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March 28: Thoughts on ‘working your land.’

Proverbs 28:19 He who works his land will have abundant food, but the one who chases fantasies will have his fill of poverty.

“T.A.N.S.T.A.A.F.L.”    There ain’t no such thing as a free lunch.

If it sounds too good to be true, it probably is.  If you think someone in Nigeria is, out of the goodness of their heart, going to share their 10 million dollar inheritance with you, you’d better wake up and smell the coffee.

Sadly, I often see poor people spending their milk money buying a handful of lottery tickets.  That’s what today’s verse calls “chasing fantasies.”

If you don’t believe that, study the statistics on lotteries and games of chance.  The deck is stacked.

Life doesn’t normally hand us free lunches.  God’s plan, which is always best, is for us to go out and work for it.  To slowly “work our land.”

March is the time of year even sensible folks plant a garden in Louisiana.  I’ve got potatoes, corn, and beans bravely popping their heads up, looking around for any sign of the infamous “Easter cool snap.”

I’ve strung my electric fence so the deer will have to expend energy jumping it to eat my garden.  I’ve also got a radio (in a nearby dog house) playing country music* to ward off the deer.

DeDe says it’s really nice of me to supply music for the deer while they eat my corn.

Gardening teaches a person patience.  It takes planning, foresight, and work to put in a garden and keep it going.  You must work your land to have abundant food.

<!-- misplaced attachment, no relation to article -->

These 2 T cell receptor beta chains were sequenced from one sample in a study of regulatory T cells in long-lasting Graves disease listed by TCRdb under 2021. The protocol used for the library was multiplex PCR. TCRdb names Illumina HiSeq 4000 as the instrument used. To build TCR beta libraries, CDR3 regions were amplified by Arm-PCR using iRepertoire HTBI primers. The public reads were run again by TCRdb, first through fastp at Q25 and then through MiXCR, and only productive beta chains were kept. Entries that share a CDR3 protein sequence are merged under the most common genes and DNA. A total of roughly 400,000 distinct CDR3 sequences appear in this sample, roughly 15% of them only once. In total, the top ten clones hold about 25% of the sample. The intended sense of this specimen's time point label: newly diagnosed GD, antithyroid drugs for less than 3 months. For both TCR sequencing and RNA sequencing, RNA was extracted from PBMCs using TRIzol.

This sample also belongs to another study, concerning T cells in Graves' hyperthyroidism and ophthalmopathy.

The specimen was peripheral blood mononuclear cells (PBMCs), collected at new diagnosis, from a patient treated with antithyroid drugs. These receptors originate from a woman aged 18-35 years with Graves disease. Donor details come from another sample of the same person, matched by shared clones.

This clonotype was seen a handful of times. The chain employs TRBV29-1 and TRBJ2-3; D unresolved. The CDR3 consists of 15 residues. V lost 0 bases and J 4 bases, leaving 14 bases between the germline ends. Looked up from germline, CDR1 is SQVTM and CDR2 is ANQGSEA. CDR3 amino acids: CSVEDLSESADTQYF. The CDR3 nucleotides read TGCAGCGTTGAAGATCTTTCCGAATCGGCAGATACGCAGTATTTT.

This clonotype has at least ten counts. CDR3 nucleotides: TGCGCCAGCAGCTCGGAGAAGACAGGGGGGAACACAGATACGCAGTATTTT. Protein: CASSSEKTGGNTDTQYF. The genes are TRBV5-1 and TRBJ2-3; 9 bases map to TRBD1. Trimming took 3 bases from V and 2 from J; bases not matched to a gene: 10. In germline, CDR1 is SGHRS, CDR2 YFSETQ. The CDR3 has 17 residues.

Most of our twenty acres is planted in pines—a mixture of slash, loblolly, and some longleaf. They’re eleven years old and will need thinning in the next year or so.  It’ll be the first small return on our investment of our tree farm.

As the saying goes,  “The best time to plant a tree is twenty years ago.  The second best is today.”

A forest doesn’t happen over night.  It takes time.  You plant and wait. You baby your forest.  Bushogging around the trees, trying to eliminate the competing tallow trees, plowing fire lanes to protect from wildfires.

That’s the lesson from “working our land.”   It’s slow but steady growth.   Very different from waiting for “our ship to come in” laden with sudden riches.

Iles Tree Farm 2009

Working our land—i.e. using what we have—beats the heck out of chasing fantasies.

You see, there just ain’t no such thing as a free lunch.

Solomon said that in Proverbs 28:19.

Well, maybe not word for word, but that’s the gist of the verse.

*My unscientific study shows that deer prefer country music while destroying your garden.  Their second favorite is Zydeco/Cajun music.  The preference of raccoons when the corn ripens is either classical or talk radio.

 

 

About Curt Iles

I write to have influence and impact through well-told stories of my Louisiana and African sojourn.

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